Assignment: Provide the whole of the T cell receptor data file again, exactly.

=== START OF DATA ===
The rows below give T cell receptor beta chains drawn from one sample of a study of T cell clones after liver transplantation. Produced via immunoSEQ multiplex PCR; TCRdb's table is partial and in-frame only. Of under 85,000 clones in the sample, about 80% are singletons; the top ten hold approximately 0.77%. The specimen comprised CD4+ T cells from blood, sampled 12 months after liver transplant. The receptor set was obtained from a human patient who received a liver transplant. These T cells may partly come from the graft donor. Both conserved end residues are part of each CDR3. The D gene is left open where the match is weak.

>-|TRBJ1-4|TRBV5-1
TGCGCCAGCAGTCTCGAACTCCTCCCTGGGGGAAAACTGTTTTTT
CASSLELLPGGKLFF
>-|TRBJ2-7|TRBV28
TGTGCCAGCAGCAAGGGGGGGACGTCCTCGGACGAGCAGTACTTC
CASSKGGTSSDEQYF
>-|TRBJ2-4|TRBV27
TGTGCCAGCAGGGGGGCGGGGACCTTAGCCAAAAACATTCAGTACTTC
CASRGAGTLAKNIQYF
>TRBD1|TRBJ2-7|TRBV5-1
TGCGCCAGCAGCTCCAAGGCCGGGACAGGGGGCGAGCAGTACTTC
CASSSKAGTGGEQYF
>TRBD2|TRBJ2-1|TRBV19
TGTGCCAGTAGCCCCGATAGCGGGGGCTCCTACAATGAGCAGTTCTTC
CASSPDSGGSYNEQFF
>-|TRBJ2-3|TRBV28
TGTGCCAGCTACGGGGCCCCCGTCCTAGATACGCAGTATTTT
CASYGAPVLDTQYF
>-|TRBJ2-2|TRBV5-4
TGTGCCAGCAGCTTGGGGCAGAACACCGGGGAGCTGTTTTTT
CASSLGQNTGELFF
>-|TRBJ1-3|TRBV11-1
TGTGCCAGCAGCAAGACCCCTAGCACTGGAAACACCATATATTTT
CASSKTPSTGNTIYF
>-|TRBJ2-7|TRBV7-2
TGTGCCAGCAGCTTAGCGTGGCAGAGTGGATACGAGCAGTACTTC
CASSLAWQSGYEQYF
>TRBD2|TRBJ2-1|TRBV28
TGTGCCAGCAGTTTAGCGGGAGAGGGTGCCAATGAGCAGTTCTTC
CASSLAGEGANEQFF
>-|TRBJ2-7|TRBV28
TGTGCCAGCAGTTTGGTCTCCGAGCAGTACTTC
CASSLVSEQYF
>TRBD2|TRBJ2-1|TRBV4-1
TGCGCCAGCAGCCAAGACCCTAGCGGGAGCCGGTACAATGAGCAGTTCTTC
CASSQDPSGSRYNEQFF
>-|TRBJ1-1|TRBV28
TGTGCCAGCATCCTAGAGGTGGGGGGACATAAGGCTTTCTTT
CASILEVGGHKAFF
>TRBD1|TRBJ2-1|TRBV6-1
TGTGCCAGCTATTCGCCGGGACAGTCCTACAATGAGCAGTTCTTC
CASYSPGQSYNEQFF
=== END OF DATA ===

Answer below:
The rows below give T cell receptor beta chains drawn from one sample of a study of T cell clones after liver transplantation. Produced via immunoSEQ multiplex PCR; TCRdb's table is partial and in-frame only. Of under 85,000 clones in the sample, about 80% are singletons; the top ten hold approximately 0.77%. The specimen comprised CD4+ T cells from blood, sampled 12 months after liver transplant. The receptor set was obtained from a human patient who received a liver transplant. These T cells may partly come from the graft donor. Both conserved end residues are part of each CDR3. The D gene is left open where the match is weak.

>-|TRBJ1-4|TRBV5-1
TGCGCCAGCAGTCTCGAACTCCTCCCTGGGGGAAAACTGTTTTTT
CASSLELLPGGKLFF
>-|TRBJ2-7|TRBV28
TGTGCCAGCAGCAAGGGGGGGACGTCCTCGGACGAGCAGTACTTC
CASSKGGTSSDEQYF
>-|TRBJ2-4|TRBV27
TGTGCCAGCAGGGGGGCGGGGACCTTAGCCAAAAACATTCAGTACTTC
CASRGAGTLAKNIQYF
>TRBD1|TRBJ2-7|TRBV5-1
TGCGCCAGCAGCTCCAAGGCCGGGACAGGGGGCGAGCAGTACTTC
CASSSKAGTGGEQYF
>TRBD2|TRBJ2-1|TRBV19
TGTGCCAGTAGCCCCGATAGCGGGGGCTCCTACAATGAGCAGTTCTTC
CASSPDSGGSYNEQFF
>-|TRBJ2-3|TRBV28
TGTGCCAGCTACGGGGCCCCCGTCCTAGATACGCAGTATTTT
CASYGAPVLDTQYF
>-|TRBJ2-2|TRBV5-4
TGTGCCAGCAGCTTGGGGCAGAACACCGGGGAGCTGTTTTTT
CASSLGQNTGELFF
>-|TRBJ1-3|TRBV11-1
TGTGCCAGCAGCAAGACCCCTAGCACTGGAAACACCATATATTTT
CASSKTPSTGNTIYF
>-|TRBJ2-7|TRBV7-2
TGTGCCAGCAGCTTAGCGTGGCAGAGTGGATACGAGCAGTACTTC
CASSLAWQSGYEQYF
>TRBD2|TRBJ2-1|TRBV28
TGTGCCAGCAGTTTAGCGGGAGAGGGTGCCAATGAGCAGTTCTTC
CASSLAGEGANEQFF
>-|TRBJ2-7|TRBV28
TGTGCCAGCAGTTTGGTCTCCGAGCAGTACTTC
CASSLVSEQYF
>TRBD2|TRBJ2-1|TRBV4-1
TGCGCCAGCAGCCAAGACCCTAGCGGGAGCCGGTACAATGAGCAGTTCTTC
CASSQDPSGSRYNEQFF
>-|TRBJ1-1|TRBV28
TGTGCCAGCATCCTAGAGGTGGGGGGACATAAGGCTTTCTTT
CASILEVGGHKAFF
>TRBD1|TRBJ2-1|TRBV6-1
TGTGCCAGCTATTCGCCGGGACAGTCCTACAATGAGCAGTTCTTC
CASYSPGQSYNEQFF